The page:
Zeldman moves to WordPress

Screenshot of Zeldman dot com
Screenshot of Zeldman.com

Long-time readers of this blog, and anyone who has ever spoken with me about web design over the last couple of years will know that I love WordPress, the Content Management System (CMS) that powers this blog. I’ve used it to power this site, the Scottish Episcopal Church website, the National Youth Choirs of Great Britain website, the exNYCgb website, and the soon-to-be-launched Sing Now! 2006 website.

You’ll also know (or suspect) that I’m a fan of Web Standards, and that Jeffrey Zeldman‘s book Designing with Web Standards (which is about to be published in a second edition) is one of the best, evangelical books about the use of Web Standards that I’ve ever read. (It’s a good, fun read too.)

Well, Mr Zeldman has just moved his site over to WordPress. What a great endorsement for a first-class, highly useable, and standards-compliant CMS.

UPDATE: WordPress 2.0.2 is out now, providing an important security update.

Please pray for Andy

Andy Williamson leaning over a bannister at Darley Dale School, Derbyshire
Andy Williamson leaning over a bannister at Darley Dale School, Derbyshire, December 1988.

Yesterday I got an email from my good friend Steve alerting me to the blog post of another friend from National Youth Choir days, Andy Williamson, where he revealed that he had suddenly discovered that he has Polycystic Kidney Disease.

This is the same condition that I have, although Andy’s is in a much more serious state of advance than my incarnation of the disease. Andy’s blood test showed

a Creatinine level of 916 (normal is 80-122), and Urea of 36.1 ([normal is] 2.5-7.5)

Over the last few years my Creatinine levels have hovered between 100 and 122, and Urea between 5.9 and 6.6, which, while at the higher end of normal, shows that my kidneys are still in a fairly healthy state. And, as I’ve stated on this blog previously, if I manage to lose some weight that can only be a good thing for my overall health too. Andy’s readings, as you can see, were astronomically high.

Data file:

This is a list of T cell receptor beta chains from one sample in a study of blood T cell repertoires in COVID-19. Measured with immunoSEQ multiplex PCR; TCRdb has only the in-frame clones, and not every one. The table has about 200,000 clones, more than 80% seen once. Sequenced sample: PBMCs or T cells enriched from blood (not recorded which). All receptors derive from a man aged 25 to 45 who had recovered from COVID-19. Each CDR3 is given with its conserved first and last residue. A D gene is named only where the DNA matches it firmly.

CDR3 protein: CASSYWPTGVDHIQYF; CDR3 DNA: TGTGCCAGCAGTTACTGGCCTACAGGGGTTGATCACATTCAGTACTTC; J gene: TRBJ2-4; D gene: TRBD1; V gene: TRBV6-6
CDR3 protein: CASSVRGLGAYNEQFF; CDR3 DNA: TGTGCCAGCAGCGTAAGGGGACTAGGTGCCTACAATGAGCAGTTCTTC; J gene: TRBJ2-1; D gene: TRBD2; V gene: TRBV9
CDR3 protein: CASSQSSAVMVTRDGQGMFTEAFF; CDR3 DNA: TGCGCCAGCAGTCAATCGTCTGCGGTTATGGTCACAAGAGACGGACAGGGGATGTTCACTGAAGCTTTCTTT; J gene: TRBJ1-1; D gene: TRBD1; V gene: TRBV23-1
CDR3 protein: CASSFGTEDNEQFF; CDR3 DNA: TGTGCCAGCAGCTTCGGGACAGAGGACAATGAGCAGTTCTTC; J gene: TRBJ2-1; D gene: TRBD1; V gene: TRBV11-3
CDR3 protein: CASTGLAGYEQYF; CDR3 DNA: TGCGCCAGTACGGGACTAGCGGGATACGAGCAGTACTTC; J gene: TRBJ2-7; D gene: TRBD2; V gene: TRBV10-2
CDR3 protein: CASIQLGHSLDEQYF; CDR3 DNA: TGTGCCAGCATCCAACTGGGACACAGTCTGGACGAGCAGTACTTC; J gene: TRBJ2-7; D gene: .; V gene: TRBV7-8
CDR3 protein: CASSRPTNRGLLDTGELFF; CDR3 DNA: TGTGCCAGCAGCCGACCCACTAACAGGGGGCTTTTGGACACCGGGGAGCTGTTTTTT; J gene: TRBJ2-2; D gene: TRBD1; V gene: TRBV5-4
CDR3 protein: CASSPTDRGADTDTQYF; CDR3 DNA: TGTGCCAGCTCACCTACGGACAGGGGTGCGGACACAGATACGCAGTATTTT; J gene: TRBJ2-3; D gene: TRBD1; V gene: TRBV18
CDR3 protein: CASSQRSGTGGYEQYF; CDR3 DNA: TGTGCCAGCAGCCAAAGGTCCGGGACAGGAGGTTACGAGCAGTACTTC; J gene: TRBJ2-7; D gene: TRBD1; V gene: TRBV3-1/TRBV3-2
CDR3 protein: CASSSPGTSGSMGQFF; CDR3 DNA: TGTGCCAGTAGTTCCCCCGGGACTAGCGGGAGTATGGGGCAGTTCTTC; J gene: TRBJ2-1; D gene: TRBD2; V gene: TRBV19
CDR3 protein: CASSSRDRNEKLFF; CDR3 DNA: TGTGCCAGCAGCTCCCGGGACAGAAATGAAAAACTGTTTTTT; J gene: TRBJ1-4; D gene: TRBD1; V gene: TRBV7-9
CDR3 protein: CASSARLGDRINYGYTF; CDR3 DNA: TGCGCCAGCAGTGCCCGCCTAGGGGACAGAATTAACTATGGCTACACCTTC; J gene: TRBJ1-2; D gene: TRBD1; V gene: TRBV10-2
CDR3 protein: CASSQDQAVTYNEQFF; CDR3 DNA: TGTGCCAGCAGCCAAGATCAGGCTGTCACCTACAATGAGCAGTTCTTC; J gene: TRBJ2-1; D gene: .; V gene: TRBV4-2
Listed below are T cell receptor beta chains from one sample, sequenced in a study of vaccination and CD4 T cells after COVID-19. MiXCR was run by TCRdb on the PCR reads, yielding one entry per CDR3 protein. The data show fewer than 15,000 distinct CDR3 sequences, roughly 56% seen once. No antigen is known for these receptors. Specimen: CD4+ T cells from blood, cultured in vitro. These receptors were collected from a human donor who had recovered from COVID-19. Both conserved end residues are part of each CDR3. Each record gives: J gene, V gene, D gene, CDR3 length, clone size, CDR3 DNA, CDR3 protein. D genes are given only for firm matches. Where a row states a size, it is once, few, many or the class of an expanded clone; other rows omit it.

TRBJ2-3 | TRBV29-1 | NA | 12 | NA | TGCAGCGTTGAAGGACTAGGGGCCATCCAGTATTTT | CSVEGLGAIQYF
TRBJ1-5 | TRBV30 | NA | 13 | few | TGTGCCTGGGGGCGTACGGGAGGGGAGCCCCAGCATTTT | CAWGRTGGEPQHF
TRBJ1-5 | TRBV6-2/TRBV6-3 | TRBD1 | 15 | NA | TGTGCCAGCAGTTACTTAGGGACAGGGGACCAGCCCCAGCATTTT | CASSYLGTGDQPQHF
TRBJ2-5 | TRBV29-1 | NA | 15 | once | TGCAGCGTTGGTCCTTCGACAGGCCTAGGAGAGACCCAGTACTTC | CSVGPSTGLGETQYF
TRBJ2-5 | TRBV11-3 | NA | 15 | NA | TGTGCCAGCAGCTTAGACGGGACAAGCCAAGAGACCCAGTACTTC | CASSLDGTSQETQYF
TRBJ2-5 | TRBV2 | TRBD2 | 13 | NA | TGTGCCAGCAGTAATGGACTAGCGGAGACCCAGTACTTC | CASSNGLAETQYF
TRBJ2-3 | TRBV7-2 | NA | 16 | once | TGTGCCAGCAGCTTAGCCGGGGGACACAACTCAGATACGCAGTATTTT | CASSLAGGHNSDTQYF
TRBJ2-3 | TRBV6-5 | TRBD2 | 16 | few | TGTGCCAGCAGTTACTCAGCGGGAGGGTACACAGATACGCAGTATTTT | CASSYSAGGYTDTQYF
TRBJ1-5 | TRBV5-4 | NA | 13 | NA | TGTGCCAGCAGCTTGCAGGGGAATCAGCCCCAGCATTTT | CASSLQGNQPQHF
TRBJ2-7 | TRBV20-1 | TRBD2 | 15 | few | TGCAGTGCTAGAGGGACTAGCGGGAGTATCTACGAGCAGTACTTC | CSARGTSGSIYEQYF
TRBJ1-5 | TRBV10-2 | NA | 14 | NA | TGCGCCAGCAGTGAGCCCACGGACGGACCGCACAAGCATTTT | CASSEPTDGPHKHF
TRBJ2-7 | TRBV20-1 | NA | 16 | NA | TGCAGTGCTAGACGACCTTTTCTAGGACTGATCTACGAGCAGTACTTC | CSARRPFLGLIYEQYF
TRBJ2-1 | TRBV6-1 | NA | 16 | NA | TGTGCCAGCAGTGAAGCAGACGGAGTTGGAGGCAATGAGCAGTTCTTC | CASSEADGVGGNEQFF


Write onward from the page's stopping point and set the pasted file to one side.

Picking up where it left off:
I met Andy at my first NYC course at Darley Dale School in Derbyshire in December 1988. It was the same December as the Pan Am Flight 103 disaster over Lockerbie; there was a member of NYC on that flight, Helga Mosey. Although I didn’t know her, I too cried, alongside with my new friends.

Anyway, that event coloured much of that course, and in some strange way actually might have helped people grow closer together, and have helped new members to be accepted quicker than they might otherwise have been; I don’t know. But what I do remember is how kind so many long-established members of the choir were to this, new, 17 year old Bass 2. And one of those was Andy.

Andy lived in Darlington (I think) in those days, and so chummed me back on the GNER train north from our concert at the Royal Albert Hall in London.

We met up again last August during the Edinburgh Festival Fringe as Andy was playing saxophone at about a million different gigs, including with the Big Buzzard big band in the famous Spiegeltent in George Square.

Anyway, please do pray for Andy. He began kidney dialysis today.

A CD existence

Close-up of a CD
Why are you so shiny?

Isn’t it annoying when you’ve been in the car listening to a number of CDs, and when you quickly change discs you remove the disc and place it into the case of the CD you are about to play, promising that when you get home you’ll sort them out. But you forget.

I’ve just spent ten minutes standing at my CD bookcase pulling out a CD case, opening it, tutting, placing it back and pulling out the next case.

I eventually found the Terrorizer magazine cover disc Fear Candy 25 in a Voivod case.

With Kerrang! TV failing to play anything heavier than Green Day I have to say that Terrorizer’s monthly platter of all things extreme and metal is a welcome addition to my CD collection. Not all of it is my cup of tea — or rather it is, as I don’t drink tea — but I do find a few gems now and then. Besides, it’s good to keep up with what is current in the world of wildly overdriven amplifiers and angry men shouting.